Tuesday, September 16, 2003

Resting on my Laurels

I made it through Manic Monday with the flu. (Dress and feed kids, put one on a school bus, go to the playground with the other, put baby down for a nap, wake him up, pick up from school, lunch, get dinner ready, babysitter arrives, prepare for class, answer e-mail, give lecture, go home.) The only way I can make it through that forced march is to be over caffeinated the whole day. Can you get the DTs from caffeine withdrawal?

And yesterday's lecture went very well. I created five models of governing schools. They got some history -- how the Progressives reformed city government, the origins of the voucher idea, the impact of the sixties. And some political theory; I threw out Plato and Locke and Arendt. I even handed out a chart with a full breakdown of my models. Pure genius, I tell you.

Tuesday is my day off from stress. I refuse to worry about next week's lecture until later in the week. Today, I rest on my laurels.

In the October edition of Atlantic Montly, there is a review of Virginia Postrel's new book,
The Substance of Style
. (The review is not on line yet, but they do have an interview with her.) She maintains that Americans are able to take advantage of the beautifully designed home furnishings at cheap prices and are remaking their worlds. She writes,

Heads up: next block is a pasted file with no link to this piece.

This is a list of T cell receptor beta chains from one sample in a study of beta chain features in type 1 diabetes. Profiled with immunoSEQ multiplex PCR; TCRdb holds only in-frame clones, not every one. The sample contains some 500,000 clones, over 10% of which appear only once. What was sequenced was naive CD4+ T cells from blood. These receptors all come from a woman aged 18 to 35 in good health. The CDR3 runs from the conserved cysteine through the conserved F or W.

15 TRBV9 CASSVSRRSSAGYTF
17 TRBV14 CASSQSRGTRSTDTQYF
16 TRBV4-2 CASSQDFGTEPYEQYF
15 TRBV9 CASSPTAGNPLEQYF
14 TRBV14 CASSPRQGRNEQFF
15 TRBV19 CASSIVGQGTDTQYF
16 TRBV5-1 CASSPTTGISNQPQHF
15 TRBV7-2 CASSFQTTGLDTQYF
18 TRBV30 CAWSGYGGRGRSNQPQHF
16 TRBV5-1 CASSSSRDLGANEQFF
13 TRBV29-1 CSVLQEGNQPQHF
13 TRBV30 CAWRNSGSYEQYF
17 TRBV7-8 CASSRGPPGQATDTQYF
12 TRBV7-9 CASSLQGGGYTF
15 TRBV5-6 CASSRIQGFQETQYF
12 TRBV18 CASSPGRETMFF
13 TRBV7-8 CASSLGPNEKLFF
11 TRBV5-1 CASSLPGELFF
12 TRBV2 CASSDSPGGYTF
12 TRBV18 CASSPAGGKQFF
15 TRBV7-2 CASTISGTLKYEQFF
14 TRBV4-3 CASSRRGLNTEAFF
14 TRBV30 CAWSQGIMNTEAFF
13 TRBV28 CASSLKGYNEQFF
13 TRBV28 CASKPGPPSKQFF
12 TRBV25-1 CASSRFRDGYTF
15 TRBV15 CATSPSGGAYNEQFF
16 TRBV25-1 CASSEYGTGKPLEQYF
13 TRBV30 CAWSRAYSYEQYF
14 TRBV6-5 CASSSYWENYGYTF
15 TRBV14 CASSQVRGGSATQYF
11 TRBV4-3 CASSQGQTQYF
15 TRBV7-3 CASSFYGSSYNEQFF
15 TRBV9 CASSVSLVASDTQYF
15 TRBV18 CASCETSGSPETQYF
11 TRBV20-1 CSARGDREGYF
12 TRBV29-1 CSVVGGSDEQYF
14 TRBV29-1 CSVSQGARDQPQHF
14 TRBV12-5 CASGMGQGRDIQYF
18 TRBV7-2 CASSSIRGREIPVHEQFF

We are demanding and creating an enticing, stimulating, diverse, and beautiful world. We want our vacuum cleaners and mobile phones to sparkle, our bathroom faucets and desk accessories to express our personalities.

Before I criticize, let me just say that I love beautiful things. I read Lucky, Elle Decor, Metropolitan Home, Vogue. I go to Pottery Barn and Crate and Barrel just to touch things. MOMA has an amazing collection of modern design, which I love. I freak out about mid-century furniture. I have opinions about different shades of green. And don't get me going about how much I love the new Macs. Clearly, Postrel and I see eye to eye on this.

However, after house hunting over the weekend, I'm not sure there is really any trickle down of style that she described. I saw a lot of barko-loungers in converted gararges, country-style kitchens with ducky wallpaper borders, and teddy bears in dresses displayed proudly in the living room. One house had been made over to look like an inside of a cabin. The owners had painted wooden planks on the walls and ceilings. They had even painted fake holes in their cabin with clouds showing through and fireplaces with flames licking logs. I get the feeling that Postrel would not approve.

The reviewer in Atlantic Monthly had some reservations about Postrel's hidden elitism. Postrel's points to a future, when doctors and lawyers and even graduate students will be able to delegate their grunt work to peons (nannies, cooks, dog walkers), so that they can work more to buy more beautiful things. I guess peons will have to paint their walls to look like wood.

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